Thanks to how dominant DC Extended Universe (DCEU) and Marvel Cinematic Universe (MCU) movies are these days, some jaded viewers tend to reminisce about the superhero genre’s supposedly better days. Thanks to nostalgia and their own merits, these movies are often propped up as examples that current superhero movies should follow.
The truth, however, is that these movies aren’t as great as their most ardent fans would claim. Although they’re not bad or offensive, these superhero movies get more credit and praise than they actually deserve. Sometimes fans of these movies are understandably sentimental about their favorites, or they’re trying too hard to be contrarian.
10/10 The Dark Knight Rises Was A Groundbreaking Trilogy’s Lukewarm Finale
The Dark Knight trilogy changed DC Comics adaptations and superhero movies forever. Each chapter left its mark on the genre and late 2000s pop culture. Case in point: The Dark Knight Rises is fondly remembered for giving Christian Bale’s Batman a concrete resolution, and for having some of the Batman movies’ best moments.
However, The Dark Knight Rises lacked Batman Begins‘ arresting visuals, and it fell short of The Dark Knight‘shigh dramatic bar. What’s more, The Dark Knight Rises’ attempts at social commentary were shallow at best and mishandled at worst. The Dark Knight Rises is good, but it’s still an iconic trilogy’s weakest link.
9/10 Man Of Steel Was Better In Theory Than Execution
Because of how portentous Batman v Superman: Dawn of Justice and Zack Snyder’s Justice League are, many deem Man of Steel as Snyder’s best and most accessible DCEU movie. Fans loved Superman’s gritty modernization told through Snyder’s style. However, Man of Steel‘s ideas and themes worked better separately.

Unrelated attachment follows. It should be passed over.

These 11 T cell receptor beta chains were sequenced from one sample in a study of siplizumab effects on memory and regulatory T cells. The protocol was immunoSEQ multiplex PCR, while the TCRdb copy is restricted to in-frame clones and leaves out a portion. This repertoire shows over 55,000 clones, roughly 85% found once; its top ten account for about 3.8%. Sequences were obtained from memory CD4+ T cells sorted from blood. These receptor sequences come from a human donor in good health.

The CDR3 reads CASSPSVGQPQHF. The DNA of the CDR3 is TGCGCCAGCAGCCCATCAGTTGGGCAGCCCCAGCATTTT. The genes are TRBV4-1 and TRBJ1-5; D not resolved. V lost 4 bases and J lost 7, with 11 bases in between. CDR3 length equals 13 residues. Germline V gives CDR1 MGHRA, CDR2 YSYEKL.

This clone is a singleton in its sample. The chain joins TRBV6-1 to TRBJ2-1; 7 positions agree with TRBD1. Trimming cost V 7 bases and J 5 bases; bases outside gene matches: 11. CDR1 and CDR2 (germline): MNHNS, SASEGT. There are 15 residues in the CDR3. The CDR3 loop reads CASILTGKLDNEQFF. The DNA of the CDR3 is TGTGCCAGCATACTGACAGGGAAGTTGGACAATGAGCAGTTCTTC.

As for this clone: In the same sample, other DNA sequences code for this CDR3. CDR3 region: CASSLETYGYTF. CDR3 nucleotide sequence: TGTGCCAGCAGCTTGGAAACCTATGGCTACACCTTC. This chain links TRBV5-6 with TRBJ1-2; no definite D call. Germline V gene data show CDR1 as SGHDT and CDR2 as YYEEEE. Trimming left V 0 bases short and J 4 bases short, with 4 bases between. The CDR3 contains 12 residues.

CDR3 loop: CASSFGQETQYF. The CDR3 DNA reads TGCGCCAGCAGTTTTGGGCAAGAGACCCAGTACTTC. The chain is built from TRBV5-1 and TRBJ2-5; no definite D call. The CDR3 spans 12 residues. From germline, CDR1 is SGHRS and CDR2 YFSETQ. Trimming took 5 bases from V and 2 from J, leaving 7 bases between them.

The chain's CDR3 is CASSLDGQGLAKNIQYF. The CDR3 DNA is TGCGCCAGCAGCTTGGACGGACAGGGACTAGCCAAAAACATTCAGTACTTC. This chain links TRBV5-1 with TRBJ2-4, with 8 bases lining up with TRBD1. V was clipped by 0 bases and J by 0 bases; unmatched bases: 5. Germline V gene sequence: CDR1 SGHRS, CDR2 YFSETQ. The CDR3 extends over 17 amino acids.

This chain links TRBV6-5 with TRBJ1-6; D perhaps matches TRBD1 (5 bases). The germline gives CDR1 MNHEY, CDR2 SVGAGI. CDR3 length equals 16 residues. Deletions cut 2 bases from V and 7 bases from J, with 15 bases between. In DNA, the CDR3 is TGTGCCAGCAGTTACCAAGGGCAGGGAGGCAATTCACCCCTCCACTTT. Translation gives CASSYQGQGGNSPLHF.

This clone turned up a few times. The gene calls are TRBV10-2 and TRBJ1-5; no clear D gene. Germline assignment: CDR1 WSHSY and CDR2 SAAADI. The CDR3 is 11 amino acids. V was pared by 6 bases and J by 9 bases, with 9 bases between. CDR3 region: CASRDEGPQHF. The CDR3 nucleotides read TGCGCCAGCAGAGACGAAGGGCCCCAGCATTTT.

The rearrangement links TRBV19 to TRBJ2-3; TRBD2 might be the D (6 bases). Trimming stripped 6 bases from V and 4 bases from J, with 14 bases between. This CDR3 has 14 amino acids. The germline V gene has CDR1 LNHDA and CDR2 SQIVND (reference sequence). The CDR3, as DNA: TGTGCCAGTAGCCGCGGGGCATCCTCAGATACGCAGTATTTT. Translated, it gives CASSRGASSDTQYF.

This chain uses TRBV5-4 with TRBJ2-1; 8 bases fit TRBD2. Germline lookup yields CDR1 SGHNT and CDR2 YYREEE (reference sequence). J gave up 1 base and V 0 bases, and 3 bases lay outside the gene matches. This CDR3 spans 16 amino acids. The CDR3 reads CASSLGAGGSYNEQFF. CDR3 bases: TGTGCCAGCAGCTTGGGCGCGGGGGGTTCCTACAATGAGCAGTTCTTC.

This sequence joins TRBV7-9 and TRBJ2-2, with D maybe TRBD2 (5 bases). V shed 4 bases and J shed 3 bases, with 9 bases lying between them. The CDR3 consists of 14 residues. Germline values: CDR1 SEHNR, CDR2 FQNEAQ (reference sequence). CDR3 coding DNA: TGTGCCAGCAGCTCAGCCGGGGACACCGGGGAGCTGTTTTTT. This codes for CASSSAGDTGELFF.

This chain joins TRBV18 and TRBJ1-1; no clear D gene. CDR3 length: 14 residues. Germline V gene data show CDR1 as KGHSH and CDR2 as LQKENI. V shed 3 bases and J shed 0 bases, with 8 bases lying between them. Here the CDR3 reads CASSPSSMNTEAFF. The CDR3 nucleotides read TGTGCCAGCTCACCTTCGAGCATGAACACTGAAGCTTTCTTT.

Man of Steel examined how Superman would react to the modern world and vice versa. The movie also showed how destructive Superman’s existence would be. These concepts were ambitious. But together, they made Man of Steel a morose deconstruction of a superhero-shared universe that only just began, and an excessive sensory overload.
8/10 The Punisher (2004) Was Just Another Vigilante Action Movie
Thomas Jane is one of the most underrated action stars of his generation. Jane’s fans consider his turn as Frank Castle in The Punisher as one of the best testaments to his unsung skills. Jane and his co-stars gave fun and memorable performances, but these were in service of an unremarkable vigilante movie.
The Punisher‘s biggest fault was how it was disappointingly tame for an R-Rated adaptation of a violent comic. The Punisher wasn’t the worst vigilante movie, but it wasn’t as brutal or compelling as later adaptations. Jane’s interpretation of the controversial vigilante Punisher was best utilized in The Punisher‘sunofficial sequel, Dirty Laundry.
7/10 The Amazing Spider-Man’s Cast Aged Better Than The Actual Movie
The Amazing Spider-Man is credited for being a new generation’s introduction to Spider-Man. Most of this praise was reserved for the reboot’s stars, specifically Andrew Garfield and Emma Stone. But beyond its talented cast, The Amazing Spider-Man had little to offer beyond a formulaic superhero origin story.
The actors and some fun action did little to alleviate The Amazing Spider-Man‘s reliance on formula. Despite being released in 2012, The Amazing Spider-Man had more in common with generic superhero movies from the ’90s. The Amazing Spider-Man only got by thanks to nostalgia, but it’s still better than its transparently cynical sequel.
6/10 Fantastic Four (2005) & Fantastic Four: Rise Of The Silver Surfer Can’t Stand On Their Own
The Fantastic Four duology are regarded by some viewers as nostalgic childhood favorites. Fans’ praises aren’t wholly unfounded. Fantastic Four and Rise of the Silver Surfer boasted solid casts and genuinely fun moments. However, they’re only good when contrasted to their universally maligned reboot, Fant4stic.